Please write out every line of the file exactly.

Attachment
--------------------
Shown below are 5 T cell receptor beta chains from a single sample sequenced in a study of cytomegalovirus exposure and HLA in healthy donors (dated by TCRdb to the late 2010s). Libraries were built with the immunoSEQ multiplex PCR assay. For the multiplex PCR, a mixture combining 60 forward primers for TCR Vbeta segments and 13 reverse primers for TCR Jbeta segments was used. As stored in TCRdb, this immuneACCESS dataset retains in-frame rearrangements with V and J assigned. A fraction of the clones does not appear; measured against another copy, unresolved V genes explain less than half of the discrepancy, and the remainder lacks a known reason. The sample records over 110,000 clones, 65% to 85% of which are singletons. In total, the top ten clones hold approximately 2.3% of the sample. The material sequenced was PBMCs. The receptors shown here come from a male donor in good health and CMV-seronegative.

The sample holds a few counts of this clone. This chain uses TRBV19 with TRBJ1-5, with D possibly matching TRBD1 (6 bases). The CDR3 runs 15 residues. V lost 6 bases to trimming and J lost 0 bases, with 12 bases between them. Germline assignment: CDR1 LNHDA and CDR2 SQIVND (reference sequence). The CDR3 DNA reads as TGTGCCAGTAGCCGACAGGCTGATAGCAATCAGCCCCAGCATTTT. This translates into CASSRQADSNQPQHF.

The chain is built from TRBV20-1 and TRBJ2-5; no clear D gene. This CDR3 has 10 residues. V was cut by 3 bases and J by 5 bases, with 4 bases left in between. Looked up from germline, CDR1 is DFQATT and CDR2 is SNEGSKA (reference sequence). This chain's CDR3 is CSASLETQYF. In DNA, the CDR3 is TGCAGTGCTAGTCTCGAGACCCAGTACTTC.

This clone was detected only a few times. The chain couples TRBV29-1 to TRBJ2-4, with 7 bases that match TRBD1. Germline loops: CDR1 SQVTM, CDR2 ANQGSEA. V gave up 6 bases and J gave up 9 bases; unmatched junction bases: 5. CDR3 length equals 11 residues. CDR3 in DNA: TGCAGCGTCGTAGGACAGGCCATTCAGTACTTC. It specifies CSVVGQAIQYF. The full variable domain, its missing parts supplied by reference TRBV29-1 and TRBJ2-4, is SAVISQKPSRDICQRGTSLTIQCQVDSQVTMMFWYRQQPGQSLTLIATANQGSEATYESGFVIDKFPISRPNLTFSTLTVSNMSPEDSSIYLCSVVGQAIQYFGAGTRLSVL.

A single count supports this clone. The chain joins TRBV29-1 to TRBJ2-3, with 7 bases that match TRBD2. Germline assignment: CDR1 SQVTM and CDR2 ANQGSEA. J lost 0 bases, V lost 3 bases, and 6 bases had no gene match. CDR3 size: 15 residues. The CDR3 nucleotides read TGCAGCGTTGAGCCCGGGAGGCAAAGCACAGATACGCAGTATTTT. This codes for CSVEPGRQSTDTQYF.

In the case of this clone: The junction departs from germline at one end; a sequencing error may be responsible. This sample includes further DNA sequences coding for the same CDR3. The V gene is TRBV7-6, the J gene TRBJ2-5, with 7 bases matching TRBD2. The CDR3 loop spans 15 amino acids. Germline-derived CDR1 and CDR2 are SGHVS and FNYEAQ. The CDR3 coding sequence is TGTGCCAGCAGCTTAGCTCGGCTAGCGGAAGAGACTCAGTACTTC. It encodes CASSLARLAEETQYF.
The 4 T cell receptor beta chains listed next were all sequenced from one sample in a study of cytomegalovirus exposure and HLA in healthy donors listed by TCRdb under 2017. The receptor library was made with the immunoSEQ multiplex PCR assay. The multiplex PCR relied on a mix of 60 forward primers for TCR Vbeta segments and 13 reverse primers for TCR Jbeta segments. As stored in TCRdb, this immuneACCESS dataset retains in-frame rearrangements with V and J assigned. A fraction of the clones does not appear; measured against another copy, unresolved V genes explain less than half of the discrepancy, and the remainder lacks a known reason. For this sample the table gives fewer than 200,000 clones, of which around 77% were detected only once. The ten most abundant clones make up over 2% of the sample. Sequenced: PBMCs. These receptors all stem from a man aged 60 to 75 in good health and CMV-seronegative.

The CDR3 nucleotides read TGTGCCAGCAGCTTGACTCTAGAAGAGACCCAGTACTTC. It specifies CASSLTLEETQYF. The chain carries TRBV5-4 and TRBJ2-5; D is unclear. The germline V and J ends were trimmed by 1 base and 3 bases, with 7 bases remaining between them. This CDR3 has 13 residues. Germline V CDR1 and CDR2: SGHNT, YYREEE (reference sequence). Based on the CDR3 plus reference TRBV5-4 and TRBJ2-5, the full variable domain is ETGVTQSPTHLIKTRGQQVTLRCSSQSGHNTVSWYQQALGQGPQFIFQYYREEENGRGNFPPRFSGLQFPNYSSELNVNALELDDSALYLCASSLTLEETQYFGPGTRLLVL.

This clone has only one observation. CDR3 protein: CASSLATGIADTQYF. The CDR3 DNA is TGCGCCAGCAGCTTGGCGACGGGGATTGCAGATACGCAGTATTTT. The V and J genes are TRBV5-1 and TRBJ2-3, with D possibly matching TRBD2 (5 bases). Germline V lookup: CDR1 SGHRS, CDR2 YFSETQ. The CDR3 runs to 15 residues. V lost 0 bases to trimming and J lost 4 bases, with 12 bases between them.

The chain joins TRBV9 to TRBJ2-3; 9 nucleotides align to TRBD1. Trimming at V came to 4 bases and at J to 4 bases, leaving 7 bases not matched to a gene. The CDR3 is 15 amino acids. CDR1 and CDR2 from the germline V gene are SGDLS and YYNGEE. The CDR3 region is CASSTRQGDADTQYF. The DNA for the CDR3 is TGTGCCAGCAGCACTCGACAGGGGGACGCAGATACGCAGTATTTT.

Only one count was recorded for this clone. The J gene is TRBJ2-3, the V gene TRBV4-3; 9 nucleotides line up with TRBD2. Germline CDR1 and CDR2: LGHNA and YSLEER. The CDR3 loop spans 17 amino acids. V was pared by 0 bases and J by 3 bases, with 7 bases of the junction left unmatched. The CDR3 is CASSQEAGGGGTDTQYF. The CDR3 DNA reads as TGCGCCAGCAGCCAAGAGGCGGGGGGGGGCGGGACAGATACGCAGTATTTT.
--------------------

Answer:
Shown below are 5 T cell receptor beta chains from a single sample sequenced in a study of cytomegalovirus exposure and HLA in healthy donors (dated by TCRdb to the late 2010s). Libraries were built with the immunoSEQ multiplex PCR assay. For the multiplex PCR, a mixture combining 60 forward primers for TCR Vbeta segments and 13 reverse primers for TCR Jbeta segments was used. As stored in TCRdb, this immuneACCESS dataset retains in-frame rearrangements with V and J assigned. A fraction of the clones does not appear; measured against another copy, unresolved V genes explain less than half of the discrepancy, and the remainder lacks a known reason. The sample records over 110,000 clones, 65% to 85% of which are singletons. In total, the top ten clones hold approximately 2.3% of the sample. The material sequenced was PBMCs. The receptors shown here come from a male donor in good health and CMV-seronegative.

The sample holds a few counts of this clone. This chain uses TRBV19 with TRBJ1-5, with D possibly matching TRBD1 (6 bases). The CDR3 runs 15 residues. V lost 6 bases to trimming and J lost 0 bases, with 12 bases between them. Germline assignment: CDR1 LNHDA and CDR2 SQIVND (reference sequence). The CDR3 DNA reads as TGTGCCAGTAGCCGACAGGCTGATAGCAATCAGCCCCAGCATTTT. This translates into CASSRQADSNQPQHF.

The chain is built from TRBV20-1 and TRBJ2-5; no clear D gene. This CDR3 has 10 residues. V was cut by 3 bases and J by 5 bases, with 4 bases left in between. Looked up from germline, CDR1 is DFQATT and CDR2 is SNEGSKA (reference sequence). This chain's CDR3 is CSASLETQYF. In DNA, the CDR3 is TGCAGTGCTAGTCTCGAGACCCAGTACTTC.

This clone was detected only a few times. The chain couples TRBV29-1 to TRBJ2-4, with 7 bases that match TRBD1. Germline loops: CDR1 SQVTM, CDR2 ANQGSEA. V gave up 6 bases and J gave up 9 bases; unmatched junction bases: 5. CDR3 length equals 11 residues. CDR3 in DNA: TGCAGCGTCGTAGGACAGGCCATTCAGTACTTC. It specifies CSVVGQAIQYF. The full variable domain, its missing parts supplied by reference TRBV29-1 and TRBJ2-4, is SAVISQKPSRDICQRGTSLTIQCQVDSQVTMMFWYRQQPGQSLTLIATANQGSEATYESGFVIDKFPISRPNLTFSTLTVSNMSPEDSSIYLCSVVGQAIQYFGAGTRLSVL.

A single count supports this clone. The chain joins TRBV29-1 to TRBJ2-3, with 7 bases that match TRBD2. Germline assignment: CDR1 SQVTM and CDR2 ANQGSEA. J lost 0 bases, V lost 3 bases, and 6 bases had no gene match. CDR3 size: 15 residues. The CDR3 nucleotides read TGCAGCGTTGAGCCCGGGAGGCAAAGCACAGATACGCAGTATTTT. This codes for CSVEPGRQSTDTQYF.

In the case of this clone: The junction departs from germline at one end; a sequencing error may be responsible. This sample includes further DNA sequences coding for the same CDR3. The V gene is TRBV7-6, the J gene TRBJ2-5, with 7 bases matching TRBD2. The CDR3 loop spans 15 amino acids. Germline-derived CDR1 and CDR2 are SGHVS and FNYEAQ. The CDR3 coding sequence is TGTGCCAGCAGCTTAGCTCGGCTAGCGGAAGAGACTCAGTACTTC. It encodes CASSLARLAEETQYF.
The 4 T cell receptor beta chains listed next were all sequenced from one sample in a study of cytomegalovirus exposure and HLA in healthy donors listed by TCRdb under 2017. The receptor library was made with the immunoSEQ multiplex PCR assay. The multiplex PCR relied on a mix of 60 forward primers for TCR Vbeta segments and 13 reverse primers for TCR Jbeta segments. As stored in TCRdb, this immuneACCESS dataset retains in-frame rearrangements with V and J assigned. A fraction of the clones does not appear; measured against another copy, unresolved V genes explain less than half of the discrepancy, and the remainder lacks a known reason. For this sample the table gives fewer than 200,000 clones, of which around 77% were detected only once. The ten most abundant clones make up over 2% of the sample. Sequenced: PBMCs. These receptors all stem from a man aged 60 to 75 in good health and CMV-seronegative.

The CDR3 nucleotides read TGTGCCAGCAGCTTGACTCTAGAAGAGACCCAGTACTTC. It specifies CASSLTLEETQYF. The chain carries TRBV5-4 and TRBJ2-5; D is unclear. The germline V and J ends were trimmed by 1 base and 3 bases, with 7 bases remaining between them. This CDR3 has 13 residues. Germline V CDR1 and CDR2: SGHNT, YYREEE (reference sequence). Based on the CDR3 plus reference TRBV5-4 and TRBJ2-5, the full variable domain is ETGVTQSPTHLIKTRGQQVTLRCSSQSGHNTVSWYQQALGQGPQFIFQYYREEENGRGNFPPRFSGLQFPNYSSELNVNALELDDSALYLCASSLTLEETQYFGPGTRLLVL.

This clone has only one observation. CDR3 protein: CASSLATGIADTQYF. The CDR3 DNA is TGCGCCAGCAGCTTGGCGACGGGGATTGCAGATACGCAGTATTTT. The V and J genes are TRBV5-1 and TRBJ2-3, with D possibly matching TRBD2 (5 bases). Germline V lookup: CDR1 SGHRS, CDR2 YFSETQ. The CDR3 runs to 15 residues. V lost 0 bases to trimming and J lost 4 bases, with 12 bases between them.

The chain joins TRBV9 to TRBJ2-3; 9 nucleotides align to TRBD1. Trimming at V came to 4 bases and at J to 4 bases, leaving 7 bases not matched to a gene. The CDR3 is 15 amino acids. CDR1 and CDR2 from the germline V gene are SGDLS and YYNGEE. The CDR3 region is CASSTRQGDADTQYF. The DNA for the CDR3 is TGTGCCAGCAGCACTCGACAGGGGGACGCAGATACGCAGTATTTT.

Only one count was recorded for this clone. The J gene is TRBJ2-3, the V gene TRBV4-3; 9 nucleotides line up with TRBD2. Germline CDR1 and CDR2: LGHNA and YSLEER. The CDR3 loop spans 17 amino acids. V was pared by 0 bases and J by 3 bases, with 7 bases of the junction left unmatched. The CDR3 is CASSQEAGGGGTDTQYF. The CDR3 DNA reads as TGCGCCAGCAGCCAAGAGGCGGGGGGGGGCGGGACAGATACGCAGTATTTT.